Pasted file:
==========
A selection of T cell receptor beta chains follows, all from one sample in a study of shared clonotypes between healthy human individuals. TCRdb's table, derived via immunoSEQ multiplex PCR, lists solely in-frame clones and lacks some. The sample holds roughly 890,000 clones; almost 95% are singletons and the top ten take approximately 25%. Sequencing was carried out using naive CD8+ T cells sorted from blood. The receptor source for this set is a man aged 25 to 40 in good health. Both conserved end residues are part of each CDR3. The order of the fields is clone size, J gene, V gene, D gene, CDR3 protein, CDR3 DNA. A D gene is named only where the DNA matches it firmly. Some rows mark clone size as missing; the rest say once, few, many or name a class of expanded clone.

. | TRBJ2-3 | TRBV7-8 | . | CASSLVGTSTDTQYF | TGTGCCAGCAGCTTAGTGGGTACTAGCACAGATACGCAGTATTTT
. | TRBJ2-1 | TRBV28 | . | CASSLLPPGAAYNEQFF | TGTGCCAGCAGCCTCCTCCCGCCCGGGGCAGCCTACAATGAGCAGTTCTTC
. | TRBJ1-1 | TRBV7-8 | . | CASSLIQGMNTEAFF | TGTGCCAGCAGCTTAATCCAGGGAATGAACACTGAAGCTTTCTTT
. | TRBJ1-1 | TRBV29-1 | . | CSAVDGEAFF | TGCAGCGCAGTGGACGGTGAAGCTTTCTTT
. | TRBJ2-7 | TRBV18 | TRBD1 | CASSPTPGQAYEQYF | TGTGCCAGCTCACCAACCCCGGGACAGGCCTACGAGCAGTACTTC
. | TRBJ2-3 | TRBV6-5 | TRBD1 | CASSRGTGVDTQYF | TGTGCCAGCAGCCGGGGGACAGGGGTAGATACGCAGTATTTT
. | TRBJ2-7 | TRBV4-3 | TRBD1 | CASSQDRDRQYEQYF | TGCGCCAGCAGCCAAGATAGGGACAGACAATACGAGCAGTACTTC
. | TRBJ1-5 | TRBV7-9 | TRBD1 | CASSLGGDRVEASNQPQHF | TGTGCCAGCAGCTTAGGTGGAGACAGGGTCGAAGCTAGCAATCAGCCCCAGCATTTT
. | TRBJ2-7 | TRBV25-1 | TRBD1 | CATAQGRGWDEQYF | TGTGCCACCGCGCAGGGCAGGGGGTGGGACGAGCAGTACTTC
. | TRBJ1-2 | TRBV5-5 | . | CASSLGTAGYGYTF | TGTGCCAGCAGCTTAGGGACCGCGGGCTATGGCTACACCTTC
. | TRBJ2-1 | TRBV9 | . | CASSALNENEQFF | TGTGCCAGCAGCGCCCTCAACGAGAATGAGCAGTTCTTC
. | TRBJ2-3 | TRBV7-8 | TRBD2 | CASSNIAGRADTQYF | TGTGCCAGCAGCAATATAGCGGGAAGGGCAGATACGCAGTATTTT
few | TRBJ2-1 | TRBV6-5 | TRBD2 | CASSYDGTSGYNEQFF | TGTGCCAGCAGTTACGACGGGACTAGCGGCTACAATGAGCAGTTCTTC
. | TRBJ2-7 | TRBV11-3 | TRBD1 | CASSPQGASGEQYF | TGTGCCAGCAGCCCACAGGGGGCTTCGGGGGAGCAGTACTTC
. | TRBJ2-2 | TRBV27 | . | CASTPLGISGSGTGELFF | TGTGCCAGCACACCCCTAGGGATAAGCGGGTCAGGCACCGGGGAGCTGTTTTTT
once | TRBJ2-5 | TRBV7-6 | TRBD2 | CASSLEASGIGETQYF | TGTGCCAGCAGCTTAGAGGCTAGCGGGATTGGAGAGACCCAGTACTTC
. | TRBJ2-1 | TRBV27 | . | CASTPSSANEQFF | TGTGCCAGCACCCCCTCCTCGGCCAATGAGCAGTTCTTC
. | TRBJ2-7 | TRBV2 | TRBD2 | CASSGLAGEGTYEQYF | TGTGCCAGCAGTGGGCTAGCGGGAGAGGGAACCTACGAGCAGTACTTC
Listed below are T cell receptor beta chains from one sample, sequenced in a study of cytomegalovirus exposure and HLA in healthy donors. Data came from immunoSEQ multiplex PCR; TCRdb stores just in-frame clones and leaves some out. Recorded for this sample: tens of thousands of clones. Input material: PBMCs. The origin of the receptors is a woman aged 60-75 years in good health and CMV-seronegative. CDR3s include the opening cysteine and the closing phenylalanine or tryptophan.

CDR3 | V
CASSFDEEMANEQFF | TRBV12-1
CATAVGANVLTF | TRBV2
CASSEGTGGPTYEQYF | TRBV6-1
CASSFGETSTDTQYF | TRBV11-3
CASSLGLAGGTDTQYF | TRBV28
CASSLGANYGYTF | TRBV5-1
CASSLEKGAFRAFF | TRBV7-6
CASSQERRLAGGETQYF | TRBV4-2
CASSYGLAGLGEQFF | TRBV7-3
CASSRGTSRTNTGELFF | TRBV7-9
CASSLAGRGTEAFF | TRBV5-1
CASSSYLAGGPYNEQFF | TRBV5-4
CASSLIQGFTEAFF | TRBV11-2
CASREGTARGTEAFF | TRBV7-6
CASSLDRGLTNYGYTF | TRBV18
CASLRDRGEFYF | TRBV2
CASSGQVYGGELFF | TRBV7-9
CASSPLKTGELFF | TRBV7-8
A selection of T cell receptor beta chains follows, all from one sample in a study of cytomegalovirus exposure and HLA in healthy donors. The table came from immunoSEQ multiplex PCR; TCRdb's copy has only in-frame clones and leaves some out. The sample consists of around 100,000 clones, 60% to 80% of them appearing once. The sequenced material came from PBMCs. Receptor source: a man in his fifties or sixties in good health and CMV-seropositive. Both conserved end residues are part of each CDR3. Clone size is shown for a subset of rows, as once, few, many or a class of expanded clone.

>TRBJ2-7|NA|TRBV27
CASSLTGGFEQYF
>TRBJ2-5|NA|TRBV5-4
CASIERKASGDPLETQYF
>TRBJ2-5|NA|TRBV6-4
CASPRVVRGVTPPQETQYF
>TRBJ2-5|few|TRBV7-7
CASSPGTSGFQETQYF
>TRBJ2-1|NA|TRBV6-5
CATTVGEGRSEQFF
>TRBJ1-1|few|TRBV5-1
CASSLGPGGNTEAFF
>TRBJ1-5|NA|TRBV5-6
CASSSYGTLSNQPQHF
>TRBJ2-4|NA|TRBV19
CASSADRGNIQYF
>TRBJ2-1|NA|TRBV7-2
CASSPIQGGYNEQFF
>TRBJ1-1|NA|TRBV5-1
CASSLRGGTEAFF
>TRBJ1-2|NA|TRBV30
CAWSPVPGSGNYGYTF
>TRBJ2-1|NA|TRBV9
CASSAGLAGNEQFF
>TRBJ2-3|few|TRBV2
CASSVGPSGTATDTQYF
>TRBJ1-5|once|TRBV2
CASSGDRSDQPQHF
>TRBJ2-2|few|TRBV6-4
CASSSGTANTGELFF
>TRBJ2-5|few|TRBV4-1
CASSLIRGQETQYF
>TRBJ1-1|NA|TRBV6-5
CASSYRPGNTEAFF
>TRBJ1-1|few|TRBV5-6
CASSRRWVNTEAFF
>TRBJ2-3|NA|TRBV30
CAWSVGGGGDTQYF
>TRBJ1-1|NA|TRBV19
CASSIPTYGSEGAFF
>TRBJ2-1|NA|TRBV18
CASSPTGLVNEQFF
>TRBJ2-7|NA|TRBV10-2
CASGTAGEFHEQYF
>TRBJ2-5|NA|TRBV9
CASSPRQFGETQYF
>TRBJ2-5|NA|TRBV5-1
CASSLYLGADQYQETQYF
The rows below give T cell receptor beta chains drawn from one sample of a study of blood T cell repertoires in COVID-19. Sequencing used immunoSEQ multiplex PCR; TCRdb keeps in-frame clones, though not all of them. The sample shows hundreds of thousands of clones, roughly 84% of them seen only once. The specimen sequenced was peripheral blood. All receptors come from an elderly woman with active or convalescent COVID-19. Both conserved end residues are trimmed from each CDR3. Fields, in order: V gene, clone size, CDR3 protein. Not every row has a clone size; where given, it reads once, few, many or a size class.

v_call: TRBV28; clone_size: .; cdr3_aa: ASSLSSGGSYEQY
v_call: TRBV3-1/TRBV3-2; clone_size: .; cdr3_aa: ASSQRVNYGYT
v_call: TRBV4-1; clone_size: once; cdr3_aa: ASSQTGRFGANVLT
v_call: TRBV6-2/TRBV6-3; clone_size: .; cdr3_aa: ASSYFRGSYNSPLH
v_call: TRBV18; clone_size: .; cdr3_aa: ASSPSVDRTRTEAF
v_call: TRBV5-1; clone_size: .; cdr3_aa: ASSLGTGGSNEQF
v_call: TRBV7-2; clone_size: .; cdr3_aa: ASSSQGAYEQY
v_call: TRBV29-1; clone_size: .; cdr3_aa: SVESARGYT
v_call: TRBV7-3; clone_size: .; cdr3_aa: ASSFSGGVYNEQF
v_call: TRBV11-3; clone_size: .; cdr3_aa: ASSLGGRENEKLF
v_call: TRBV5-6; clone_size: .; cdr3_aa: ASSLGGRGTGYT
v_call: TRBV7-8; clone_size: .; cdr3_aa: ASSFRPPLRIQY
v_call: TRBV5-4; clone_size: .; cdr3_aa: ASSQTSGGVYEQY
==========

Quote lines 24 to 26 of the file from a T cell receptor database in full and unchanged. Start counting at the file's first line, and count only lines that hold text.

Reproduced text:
CASSEGTGGPTYEQYF | TRBV6-1
CASSFGETSTDTQYF | TRBV11-3
CASSLGLAGGTDTQYF | TRBV28